Monday, July 30, 2007

UMA technology

Unlicensed Mobile Access (UMA) technology provides access to GSM and GPRS mobile services over unlicensed spectrum technologies, including Bluetooth and 802.11. By deploying UMA technology, service providers can enable subscribers to roam and handover between cellular networks and public and private unlicensed wireless networks using dual-mode mobile handsets. With UMA, subscribers receive a consistent user experience for their mobile voice and data services as they transition between networks.
In order to promote the widespread adoption of UMA technology, a number of leading companies within the wireless industry have jointly developed a set of open specifications. These specifications are available through this Web site, and may be used by vendors and carriers of wireless communications systems and applications to develop and deploy interoperable solutions.
In addition to developing and maintaining the initial specifications, the participating companies are actively working with the 3GPP standards organization to use the specifications as the basis for the development of a formal standard.

Highlights of UMA Technology:

  1. Seamless delivery of mobile voice and data services over unlicensed wireless networks.
  2. Provides the same mobile identity on Cellular RAN and unlicensed wireless networks.
  3. Seamless transitions (roaming and handover) between Cellular RAN and unlicensed wireless networks.
  4. Preserves investment in existing/future mobile core network infrastructure
  5. Independent of underlying unlicensed spectrum technology (e.g. WiFi™, Bluetooth™)
  6. Transparent to existing, standard CPE devices (e.g. access points, routers and modems)
  7. Utilizes standard “always on" broadband IP access networks (e.g. DSL, Cable, T1/E1, Broadband Wireless, FTTH…)
  8. Security equivalent to current GSM mobile networks
  9. No impact to operations of Cellular RAN (e.g. spectrum engineering, cell planning,…)

    UMA Technology Architecture

UMA Technology Operation

UMA technology provides alternative access to GSM and GPRS core network services via IP-based broadband connections. In order to deliver a seamless user experience, the specifications define a new network element (the UMA Network Controller, UNC) and associated protocols that provide for the secure transport of GSM/GPRS signalling and user plane traffic over IP. The UNC interfaces into the core network via existing 3GPP specified A/Gb interfaces.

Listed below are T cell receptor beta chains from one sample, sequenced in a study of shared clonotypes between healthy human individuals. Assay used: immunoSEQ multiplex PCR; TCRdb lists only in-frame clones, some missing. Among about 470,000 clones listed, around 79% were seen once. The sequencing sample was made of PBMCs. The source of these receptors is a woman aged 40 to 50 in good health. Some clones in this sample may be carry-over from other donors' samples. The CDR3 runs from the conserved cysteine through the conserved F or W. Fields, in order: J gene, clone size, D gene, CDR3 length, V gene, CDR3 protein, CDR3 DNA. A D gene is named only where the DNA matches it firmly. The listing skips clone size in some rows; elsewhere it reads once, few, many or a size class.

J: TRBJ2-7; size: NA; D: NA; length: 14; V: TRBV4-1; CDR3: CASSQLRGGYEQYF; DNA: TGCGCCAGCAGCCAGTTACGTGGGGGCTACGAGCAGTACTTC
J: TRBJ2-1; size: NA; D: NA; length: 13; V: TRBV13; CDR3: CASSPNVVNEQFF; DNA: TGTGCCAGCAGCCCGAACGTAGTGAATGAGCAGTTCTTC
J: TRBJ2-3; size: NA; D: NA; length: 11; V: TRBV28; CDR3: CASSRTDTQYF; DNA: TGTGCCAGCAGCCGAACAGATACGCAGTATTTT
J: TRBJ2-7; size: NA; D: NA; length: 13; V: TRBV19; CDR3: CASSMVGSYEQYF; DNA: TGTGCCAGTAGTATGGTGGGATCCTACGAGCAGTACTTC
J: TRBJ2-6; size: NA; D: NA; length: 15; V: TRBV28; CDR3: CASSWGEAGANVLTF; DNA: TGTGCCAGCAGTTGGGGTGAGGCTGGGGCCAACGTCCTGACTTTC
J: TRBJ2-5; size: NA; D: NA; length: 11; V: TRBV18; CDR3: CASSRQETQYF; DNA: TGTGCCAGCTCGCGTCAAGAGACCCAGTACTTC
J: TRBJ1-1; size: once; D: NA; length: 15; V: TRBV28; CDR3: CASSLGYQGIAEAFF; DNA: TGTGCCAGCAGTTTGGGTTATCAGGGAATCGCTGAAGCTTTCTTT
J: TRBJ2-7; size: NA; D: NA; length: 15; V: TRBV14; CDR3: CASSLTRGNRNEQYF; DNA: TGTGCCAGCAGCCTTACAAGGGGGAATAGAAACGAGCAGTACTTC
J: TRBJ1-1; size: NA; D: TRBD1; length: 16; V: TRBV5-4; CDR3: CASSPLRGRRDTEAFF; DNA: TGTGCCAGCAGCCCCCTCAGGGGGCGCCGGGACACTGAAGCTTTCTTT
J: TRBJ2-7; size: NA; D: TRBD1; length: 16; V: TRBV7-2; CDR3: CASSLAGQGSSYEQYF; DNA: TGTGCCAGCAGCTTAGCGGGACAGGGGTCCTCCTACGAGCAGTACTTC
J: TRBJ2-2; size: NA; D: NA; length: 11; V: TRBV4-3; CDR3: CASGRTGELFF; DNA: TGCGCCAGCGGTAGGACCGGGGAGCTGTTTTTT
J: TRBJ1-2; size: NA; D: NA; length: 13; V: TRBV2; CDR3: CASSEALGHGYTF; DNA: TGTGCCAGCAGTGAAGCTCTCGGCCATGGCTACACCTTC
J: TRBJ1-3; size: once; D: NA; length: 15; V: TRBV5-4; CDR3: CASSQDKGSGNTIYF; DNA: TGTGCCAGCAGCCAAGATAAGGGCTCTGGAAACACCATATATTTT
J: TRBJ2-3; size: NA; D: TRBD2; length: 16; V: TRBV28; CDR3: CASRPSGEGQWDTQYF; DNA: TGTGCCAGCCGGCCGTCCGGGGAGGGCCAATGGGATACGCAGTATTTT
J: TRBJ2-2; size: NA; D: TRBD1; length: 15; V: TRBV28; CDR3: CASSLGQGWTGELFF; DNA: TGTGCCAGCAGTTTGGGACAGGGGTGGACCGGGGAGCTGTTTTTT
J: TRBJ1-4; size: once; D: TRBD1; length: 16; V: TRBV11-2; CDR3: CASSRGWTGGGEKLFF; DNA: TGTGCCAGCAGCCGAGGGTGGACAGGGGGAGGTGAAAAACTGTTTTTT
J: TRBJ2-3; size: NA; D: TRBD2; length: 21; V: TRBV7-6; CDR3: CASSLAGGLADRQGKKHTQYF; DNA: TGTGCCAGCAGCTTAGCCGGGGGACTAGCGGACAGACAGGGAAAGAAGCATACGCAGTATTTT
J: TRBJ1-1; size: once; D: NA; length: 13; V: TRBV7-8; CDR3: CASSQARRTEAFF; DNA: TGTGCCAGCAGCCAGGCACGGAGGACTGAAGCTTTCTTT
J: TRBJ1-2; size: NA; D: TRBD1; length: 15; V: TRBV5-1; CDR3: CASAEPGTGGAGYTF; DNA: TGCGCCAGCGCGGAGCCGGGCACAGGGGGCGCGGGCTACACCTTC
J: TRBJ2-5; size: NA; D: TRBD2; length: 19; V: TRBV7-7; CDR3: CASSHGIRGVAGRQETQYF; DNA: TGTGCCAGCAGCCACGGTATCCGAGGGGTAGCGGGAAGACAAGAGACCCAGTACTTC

How UMA Technology Works

  1. A mobile subscriber with a UMA-enabled, dual-mode handset moves within range of an unlicensed wireless network to which the handset is allowed to connect.
  2. Upon connecting, the handset contacts the UMA Network Controller (UNC) over the broadband IP access network to be authenticated and authorized to access GSM voice and GPRS data services via the unlicensed wireless network.
  3. If approved, the subscriber’s current location information stored in the core network is updated, and from that point on all mobile voice and data traffic is routed to the handset via the Unlicensed Mobile Access Network (UMAN) rather than the cellular radio access network (RAN).
  4. ROAMING: When a UMA-enabled subscriber moves outside the range of an unlicensed wireless network to which they are connected, the UNC and handset facilitate roaming back to the licensed outdoor network. This roaming process is completely transparent to the subscriber.
  5. HANDOVER: If a subscriber is on an active GSM voice call or GPRS data session when they come within range (or out of range) of an unlicensed wireless network, that voice call or data session can automatically handover between access networks with no discernable service interruption. Handovers are completely transparent to the subscriber.

UMA Interoperability

An open test specification is under development that can be used to facilitate interoperability testing between implementations. The test specification will be available through this web site. Companies planning to implement products based on the UMA specifications should seek bilateral compliancy testing agreements directly with other vendors.
In principle, the UMA specifications ensure interoperability similar to any other industry specifications, but the specifications may include options and parameters that have to be agreed bilaterally with other vendors. The UMA participating companies do not guarantee interoperability and the specifications may be upgraded without notice.